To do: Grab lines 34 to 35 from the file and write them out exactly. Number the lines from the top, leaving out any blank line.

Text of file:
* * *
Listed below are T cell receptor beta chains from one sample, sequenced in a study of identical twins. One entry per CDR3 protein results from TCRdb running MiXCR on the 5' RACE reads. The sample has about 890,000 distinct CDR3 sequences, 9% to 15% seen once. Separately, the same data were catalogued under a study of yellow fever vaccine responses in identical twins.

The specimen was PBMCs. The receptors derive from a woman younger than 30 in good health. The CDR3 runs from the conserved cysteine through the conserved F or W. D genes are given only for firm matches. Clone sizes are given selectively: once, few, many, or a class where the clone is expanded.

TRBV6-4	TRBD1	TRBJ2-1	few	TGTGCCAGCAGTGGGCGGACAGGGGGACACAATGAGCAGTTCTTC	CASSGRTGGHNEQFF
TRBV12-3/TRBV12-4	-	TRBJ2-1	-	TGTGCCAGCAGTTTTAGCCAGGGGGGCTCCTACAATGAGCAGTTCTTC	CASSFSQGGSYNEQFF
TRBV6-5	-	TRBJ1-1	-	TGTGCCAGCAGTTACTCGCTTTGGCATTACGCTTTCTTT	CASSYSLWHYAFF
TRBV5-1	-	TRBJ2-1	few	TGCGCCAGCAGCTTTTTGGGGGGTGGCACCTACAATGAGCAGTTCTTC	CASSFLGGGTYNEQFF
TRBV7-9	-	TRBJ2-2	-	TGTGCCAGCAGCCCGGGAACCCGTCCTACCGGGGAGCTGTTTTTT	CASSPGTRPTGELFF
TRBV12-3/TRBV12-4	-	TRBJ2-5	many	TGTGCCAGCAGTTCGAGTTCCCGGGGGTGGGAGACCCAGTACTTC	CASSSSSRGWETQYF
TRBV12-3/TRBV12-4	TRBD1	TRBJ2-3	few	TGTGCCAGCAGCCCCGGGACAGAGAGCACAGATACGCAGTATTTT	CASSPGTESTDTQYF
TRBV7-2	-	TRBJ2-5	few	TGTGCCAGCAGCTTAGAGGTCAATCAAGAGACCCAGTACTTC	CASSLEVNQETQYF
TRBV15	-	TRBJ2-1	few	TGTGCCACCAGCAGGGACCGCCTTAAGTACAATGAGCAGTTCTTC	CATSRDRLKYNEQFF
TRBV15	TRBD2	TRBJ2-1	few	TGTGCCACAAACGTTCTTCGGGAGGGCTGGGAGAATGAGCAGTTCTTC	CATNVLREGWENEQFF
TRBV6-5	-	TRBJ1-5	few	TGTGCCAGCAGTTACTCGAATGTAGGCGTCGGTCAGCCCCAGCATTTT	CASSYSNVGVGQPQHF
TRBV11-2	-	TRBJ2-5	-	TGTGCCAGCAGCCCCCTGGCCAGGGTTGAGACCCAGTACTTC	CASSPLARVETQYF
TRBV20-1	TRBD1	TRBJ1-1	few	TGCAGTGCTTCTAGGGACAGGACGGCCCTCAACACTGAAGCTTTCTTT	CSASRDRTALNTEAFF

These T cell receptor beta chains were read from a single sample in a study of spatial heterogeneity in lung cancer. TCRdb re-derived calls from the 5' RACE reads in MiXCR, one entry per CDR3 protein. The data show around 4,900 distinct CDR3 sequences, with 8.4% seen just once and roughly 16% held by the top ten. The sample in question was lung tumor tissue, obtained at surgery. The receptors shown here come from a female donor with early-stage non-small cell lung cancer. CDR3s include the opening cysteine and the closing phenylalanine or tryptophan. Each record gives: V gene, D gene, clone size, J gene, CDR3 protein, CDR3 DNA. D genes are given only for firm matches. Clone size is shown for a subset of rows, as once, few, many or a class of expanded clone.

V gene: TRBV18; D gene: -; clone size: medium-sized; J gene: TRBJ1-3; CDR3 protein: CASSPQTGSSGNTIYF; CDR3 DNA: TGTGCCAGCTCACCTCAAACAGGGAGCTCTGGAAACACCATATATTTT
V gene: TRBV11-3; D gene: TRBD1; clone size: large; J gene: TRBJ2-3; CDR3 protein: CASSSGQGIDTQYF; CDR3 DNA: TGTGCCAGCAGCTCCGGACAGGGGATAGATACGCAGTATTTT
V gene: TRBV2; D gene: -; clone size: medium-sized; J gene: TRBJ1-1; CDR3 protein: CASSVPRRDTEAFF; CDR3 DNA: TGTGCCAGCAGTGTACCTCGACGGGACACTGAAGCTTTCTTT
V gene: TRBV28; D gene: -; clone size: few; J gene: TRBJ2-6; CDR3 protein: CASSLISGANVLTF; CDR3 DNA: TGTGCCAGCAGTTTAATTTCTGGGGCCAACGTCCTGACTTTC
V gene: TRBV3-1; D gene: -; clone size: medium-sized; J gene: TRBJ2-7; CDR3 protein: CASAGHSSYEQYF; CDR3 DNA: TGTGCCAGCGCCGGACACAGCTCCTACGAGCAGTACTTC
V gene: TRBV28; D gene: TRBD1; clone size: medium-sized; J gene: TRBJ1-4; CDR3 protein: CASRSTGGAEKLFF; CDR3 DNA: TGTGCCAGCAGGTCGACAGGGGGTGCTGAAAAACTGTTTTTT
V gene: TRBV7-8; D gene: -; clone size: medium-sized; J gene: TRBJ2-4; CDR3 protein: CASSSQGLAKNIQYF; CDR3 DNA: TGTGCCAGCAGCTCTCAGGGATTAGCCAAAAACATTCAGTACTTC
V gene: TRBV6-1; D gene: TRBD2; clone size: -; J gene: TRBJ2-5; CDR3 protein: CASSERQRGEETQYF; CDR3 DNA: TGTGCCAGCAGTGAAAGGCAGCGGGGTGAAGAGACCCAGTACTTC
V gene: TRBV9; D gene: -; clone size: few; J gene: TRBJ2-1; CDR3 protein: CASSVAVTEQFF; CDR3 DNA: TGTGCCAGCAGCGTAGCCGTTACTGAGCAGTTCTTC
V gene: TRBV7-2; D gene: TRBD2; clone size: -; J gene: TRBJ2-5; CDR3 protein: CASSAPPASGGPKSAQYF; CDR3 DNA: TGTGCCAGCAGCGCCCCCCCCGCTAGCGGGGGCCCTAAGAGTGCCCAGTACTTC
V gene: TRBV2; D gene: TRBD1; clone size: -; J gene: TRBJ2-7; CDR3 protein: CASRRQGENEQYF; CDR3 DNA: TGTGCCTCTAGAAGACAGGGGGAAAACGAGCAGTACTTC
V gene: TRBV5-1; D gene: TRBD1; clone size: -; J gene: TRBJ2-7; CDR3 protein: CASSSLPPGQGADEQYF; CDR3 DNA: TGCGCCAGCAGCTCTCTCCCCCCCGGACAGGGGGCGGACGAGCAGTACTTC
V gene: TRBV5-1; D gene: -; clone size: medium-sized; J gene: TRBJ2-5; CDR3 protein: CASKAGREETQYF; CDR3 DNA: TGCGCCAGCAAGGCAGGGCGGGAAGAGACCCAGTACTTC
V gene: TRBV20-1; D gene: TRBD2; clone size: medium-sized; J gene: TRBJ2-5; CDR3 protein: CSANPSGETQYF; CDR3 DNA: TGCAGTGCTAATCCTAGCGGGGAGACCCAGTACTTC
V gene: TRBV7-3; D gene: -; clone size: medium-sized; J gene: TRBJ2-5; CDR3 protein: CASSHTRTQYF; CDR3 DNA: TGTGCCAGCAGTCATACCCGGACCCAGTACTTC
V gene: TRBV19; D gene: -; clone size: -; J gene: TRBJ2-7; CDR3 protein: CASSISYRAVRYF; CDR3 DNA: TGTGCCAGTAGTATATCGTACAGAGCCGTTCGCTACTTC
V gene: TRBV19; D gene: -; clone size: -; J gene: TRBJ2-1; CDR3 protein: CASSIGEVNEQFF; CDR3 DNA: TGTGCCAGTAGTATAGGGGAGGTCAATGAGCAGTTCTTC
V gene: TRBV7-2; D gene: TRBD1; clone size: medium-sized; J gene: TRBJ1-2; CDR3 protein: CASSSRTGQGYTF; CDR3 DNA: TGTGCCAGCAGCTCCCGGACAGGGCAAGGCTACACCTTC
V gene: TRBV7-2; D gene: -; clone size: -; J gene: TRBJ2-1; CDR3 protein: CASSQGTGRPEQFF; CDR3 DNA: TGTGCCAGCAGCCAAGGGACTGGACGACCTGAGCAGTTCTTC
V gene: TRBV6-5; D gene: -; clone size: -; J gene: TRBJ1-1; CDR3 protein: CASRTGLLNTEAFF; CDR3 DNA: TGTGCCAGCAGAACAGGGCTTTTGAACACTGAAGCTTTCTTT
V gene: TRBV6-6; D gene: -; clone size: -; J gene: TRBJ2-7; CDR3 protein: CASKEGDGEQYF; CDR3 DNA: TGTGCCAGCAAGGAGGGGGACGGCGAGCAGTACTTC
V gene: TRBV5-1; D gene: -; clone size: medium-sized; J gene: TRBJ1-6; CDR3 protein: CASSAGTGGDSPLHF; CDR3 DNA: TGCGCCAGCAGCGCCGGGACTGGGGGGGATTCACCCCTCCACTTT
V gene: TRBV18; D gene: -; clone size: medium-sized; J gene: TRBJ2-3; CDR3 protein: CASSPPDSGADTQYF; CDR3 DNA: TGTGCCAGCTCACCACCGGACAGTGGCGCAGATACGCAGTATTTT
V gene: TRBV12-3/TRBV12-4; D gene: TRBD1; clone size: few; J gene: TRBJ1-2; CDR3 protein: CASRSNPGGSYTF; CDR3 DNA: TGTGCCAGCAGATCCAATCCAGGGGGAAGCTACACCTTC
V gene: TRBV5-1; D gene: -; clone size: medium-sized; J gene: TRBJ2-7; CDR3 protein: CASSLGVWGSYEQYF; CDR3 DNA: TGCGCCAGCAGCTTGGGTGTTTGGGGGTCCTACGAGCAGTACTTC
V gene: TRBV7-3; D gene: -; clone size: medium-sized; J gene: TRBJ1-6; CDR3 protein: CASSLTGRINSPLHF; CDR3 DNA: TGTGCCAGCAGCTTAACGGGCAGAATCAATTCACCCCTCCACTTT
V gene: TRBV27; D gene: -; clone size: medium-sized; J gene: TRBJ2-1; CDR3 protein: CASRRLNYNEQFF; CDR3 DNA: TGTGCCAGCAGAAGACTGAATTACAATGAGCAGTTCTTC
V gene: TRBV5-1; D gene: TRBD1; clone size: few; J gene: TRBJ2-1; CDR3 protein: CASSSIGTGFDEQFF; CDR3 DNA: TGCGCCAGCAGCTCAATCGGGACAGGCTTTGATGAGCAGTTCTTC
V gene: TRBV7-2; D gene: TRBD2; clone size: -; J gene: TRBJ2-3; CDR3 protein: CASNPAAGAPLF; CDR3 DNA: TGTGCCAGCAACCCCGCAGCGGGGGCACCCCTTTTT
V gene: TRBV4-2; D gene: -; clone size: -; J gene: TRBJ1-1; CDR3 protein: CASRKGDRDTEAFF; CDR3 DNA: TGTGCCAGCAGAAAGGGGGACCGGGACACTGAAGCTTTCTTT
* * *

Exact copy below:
V gene: TRBV7-2; D gene: TRBD1; clone size: medium-sized; J gene: TRBJ1-2; CDR3 protein: CASSSRTGQGYTF; CDR3 DNA: TGTGCCAGCAGCTCCCGGACAGGGCAAGGCTACACCTTC
V gene: TRBV7-2; D gene: -; clone size: -; J gene: TRBJ2-1; CDR3 protein: CASSQGTGRPEQFF; CDR3 DNA: TGTGCCAGCAGCCAAGGGACTGGACGACCTGAGCAGTTCTTC